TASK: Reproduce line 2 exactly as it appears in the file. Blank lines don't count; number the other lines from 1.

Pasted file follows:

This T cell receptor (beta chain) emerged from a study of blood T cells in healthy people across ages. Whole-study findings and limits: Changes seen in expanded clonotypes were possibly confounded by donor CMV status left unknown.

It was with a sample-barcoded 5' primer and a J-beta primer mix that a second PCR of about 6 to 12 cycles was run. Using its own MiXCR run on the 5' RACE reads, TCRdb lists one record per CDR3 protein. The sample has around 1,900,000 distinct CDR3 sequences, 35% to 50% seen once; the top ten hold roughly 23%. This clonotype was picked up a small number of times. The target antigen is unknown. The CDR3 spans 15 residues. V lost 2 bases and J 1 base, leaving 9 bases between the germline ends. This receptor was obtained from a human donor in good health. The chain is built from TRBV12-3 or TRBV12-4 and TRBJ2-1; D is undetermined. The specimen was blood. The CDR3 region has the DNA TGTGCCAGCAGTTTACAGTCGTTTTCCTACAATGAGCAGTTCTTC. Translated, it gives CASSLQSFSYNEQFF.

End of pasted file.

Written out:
It was with a sample-barcoded 5' primer and a J-beta primer mix that a second PCR of about 6 to 12 cycles was run. Using its own MiXCR run on the 5' RACE reads, TCRdb lists one record per CDR3 protein. The sample has around 1,900,000 distinct CDR3 sequences, 35% to 50% seen once; the top ten hold roughly 23%. This clonotype was picked up a small number of times. The target antigen is unknown. The CDR3 spans 15 residues. V lost 2 bases and J 1 base, leaving 9 bases between the germline ends. This receptor was obtained from a human donor in good health. The chain is built from TRBV12-3 or TRBV12-4 and TRBJ2-1; D is undetermined. The specimen was blood. The CDR3 region has the DNA TGTGCCAGCAGTTTACAGTCGTTTTCCTACAATGAGCAGTTCTTC. Translated, it gives CASSLQSFSYNEQFF.